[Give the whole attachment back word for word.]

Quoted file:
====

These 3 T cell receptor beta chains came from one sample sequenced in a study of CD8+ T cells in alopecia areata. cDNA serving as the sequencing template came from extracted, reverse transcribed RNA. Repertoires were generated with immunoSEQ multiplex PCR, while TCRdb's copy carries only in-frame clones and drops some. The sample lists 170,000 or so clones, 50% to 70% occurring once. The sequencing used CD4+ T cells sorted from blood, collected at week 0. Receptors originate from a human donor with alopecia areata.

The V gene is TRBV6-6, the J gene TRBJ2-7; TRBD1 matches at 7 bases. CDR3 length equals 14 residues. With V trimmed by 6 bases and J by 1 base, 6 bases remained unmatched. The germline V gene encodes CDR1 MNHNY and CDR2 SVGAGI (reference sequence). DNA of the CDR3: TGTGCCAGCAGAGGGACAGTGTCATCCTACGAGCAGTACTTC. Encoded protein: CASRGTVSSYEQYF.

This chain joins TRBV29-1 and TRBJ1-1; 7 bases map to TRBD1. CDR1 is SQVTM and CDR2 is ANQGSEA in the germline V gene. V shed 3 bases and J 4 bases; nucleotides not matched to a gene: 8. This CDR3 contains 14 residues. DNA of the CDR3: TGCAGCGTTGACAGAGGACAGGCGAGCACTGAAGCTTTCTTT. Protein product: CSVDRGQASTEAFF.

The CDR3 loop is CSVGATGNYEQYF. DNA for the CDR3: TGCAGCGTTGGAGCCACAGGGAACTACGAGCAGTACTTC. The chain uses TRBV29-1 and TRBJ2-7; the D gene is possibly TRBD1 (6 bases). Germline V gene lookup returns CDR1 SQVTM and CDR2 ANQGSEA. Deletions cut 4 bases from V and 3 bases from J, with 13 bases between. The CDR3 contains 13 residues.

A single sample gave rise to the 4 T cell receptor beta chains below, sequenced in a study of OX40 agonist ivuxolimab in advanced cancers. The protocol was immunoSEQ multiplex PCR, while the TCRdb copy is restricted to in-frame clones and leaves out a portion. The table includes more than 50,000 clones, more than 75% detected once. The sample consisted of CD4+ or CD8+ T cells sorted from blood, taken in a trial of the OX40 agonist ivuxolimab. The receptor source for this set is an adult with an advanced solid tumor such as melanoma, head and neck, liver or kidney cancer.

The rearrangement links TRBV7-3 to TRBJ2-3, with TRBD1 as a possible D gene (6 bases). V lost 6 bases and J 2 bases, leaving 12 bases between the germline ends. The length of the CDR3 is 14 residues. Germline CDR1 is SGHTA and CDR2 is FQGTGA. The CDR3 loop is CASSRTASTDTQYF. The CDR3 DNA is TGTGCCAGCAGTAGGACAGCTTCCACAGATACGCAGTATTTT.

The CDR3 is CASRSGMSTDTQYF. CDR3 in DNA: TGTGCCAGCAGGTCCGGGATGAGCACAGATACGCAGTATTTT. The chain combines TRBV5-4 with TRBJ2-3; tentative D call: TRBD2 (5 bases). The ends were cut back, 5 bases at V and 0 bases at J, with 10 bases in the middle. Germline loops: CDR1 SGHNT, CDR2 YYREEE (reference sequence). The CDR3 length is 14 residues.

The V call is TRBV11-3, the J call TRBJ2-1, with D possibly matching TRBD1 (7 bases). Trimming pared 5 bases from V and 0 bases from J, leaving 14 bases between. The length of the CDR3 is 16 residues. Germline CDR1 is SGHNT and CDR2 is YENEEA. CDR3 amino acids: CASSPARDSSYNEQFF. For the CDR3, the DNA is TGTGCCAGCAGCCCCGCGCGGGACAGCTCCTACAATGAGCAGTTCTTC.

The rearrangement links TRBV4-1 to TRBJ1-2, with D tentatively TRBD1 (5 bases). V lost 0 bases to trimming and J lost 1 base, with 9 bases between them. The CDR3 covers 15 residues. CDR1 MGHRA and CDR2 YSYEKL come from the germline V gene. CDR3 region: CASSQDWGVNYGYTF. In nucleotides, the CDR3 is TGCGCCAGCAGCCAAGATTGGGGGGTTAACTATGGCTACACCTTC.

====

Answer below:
These 3 T cell receptor beta chains came from one sample sequenced in a study of CD8+ T cells in alopecia areata. cDNA serving as the sequencing template came from extracted, reverse transcribed RNA. Repertoires were generated with immunoSEQ multiplex PCR, while TCRdb's copy carries only in-frame clones and drops some. The sample lists 170,000 or so clones, 50% to 70% occurring once. The sequencing used CD4+ T cells sorted from blood, collected at week 0. Receptors originate from a human donor with alopecia areata.

The V gene is TRBV6-6, the J gene TRBJ2-7; TRBD1 matches at 7 bases. CDR3 length equals 14 residues. With V trimmed by 6 bases and J by 1 base, 6 bases remained unmatched. The germline V gene encodes CDR1 MNHNY and CDR2 SVGAGI (reference sequence). DNA of the CDR3: TGTGCCAGCAGAGGGACAGTGTCATCCTACGAGCAGTACTTC. Encoded protein: CASRGTVSSYEQYF.

This chain joins TRBV29-1 and TRBJ1-1; 7 bases map to TRBD1. CDR1 is SQVTM and CDR2 is ANQGSEA in the germline V gene. V shed 3 bases and J 4 bases; nucleotides not matched to a gene: 8. This CDR3 contains 14 residues. DNA of the CDR3: TGCAGCGTTGACAGAGGACAGGCGAGCACTGAAGCTTTCTTT. Protein product: CSVDRGQASTEAFF.

The CDR3 loop is CSVGATGNYEQYF. DNA for the CDR3: TGCAGCGTTGGAGCCACAGGGAACTACGAGCAGTACTTC. The chain uses TRBV29-1 and TRBJ2-7; the D gene is possibly TRBD1 (6 bases). Germline V gene lookup returns CDR1 SQVTM and CDR2 ANQGSEA. Deletions cut 4 bases from V and 3 bases from J, with 13 bases between. The CDR3 contains 13 residues.

A single sample gave rise to the 4 T cell receptor beta chains below, sequenced in a study of OX40 agonist ivuxolimab in advanced cancers. The protocol was immunoSEQ multiplex PCR, while the TCRdb copy is restricted to in-frame clones and leaves out a portion. The table includes more than 50,000 clones, more than 75% detected once. The sample consisted of CD4+ or CD8+ T cells sorted from blood, taken in a trial of the OX40 agonist ivuxolimab. The receptor source for this set is an adult with an advanced solid tumor such as melanoma, head and neck, liver or kidney cancer.

The rearrangement links TRBV7-3 to TRBJ2-3, with TRBD1 as a possible D gene (6 bases). V lost 6 bases and J 2 bases, leaving 12 bases between the germline ends. The length of the CDR3 is 14 residues. Germline CDR1 is SGHTA and CDR2 is FQGTGA. The CDR3 loop is CASSRTASTDTQYF. The CDR3 DNA is TGTGCCAGCAGTAGGACAGCTTCCACAGATACGCAGTATTTT.

The CDR3 is CASRSGMSTDTQYF. CDR3 in DNA: TGTGCCAGCAGGTCCGGGATGAGCACAGATACGCAGTATTTT. The chain combines TRBV5-4 with TRBJ2-3; tentative D call: TRBD2 (5 bases). The ends were cut back, 5 bases at V and 0 bases at J, with 10 bases in the middle. Germline loops: CDR1 SGHNT, CDR2 YYREEE (reference sequence). The CDR3 length is 14 residues.

The V call is TRBV11-3, the J call TRBJ2-1, with D possibly matching TRBD1 (7 bases). Trimming pared 5 bases from V and 0 bases from J, leaving 14 bases between. The length of the CDR3 is 16 residues. Germline CDR1 is SGHNT and CDR2 is YENEEA. CDR3 amino acids: CASSPARDSSYNEQFF. For the CDR3, the DNA is TGTGCCAGCAGCCCCGCGCGGGACAGCTCCTACAATGAGCAGTTCTTC.

The rearrangement links TRBV4-1 to TRBJ1-2, with D tentatively TRBD1 (5 bases). V lost 0 bases to trimming and J lost 1 base, with 9 bases between them. The CDR3 covers 15 residues. CDR1 MGHRA and CDR2 YSYEKL come from the germline V gene. CDR3 region: CASSQDWGVNYGYTF. In nucleotides, the CDR3 is TGCGCCAGCAGCCAAGATTGGGGGGTTAACTATGGCTACACCTTC.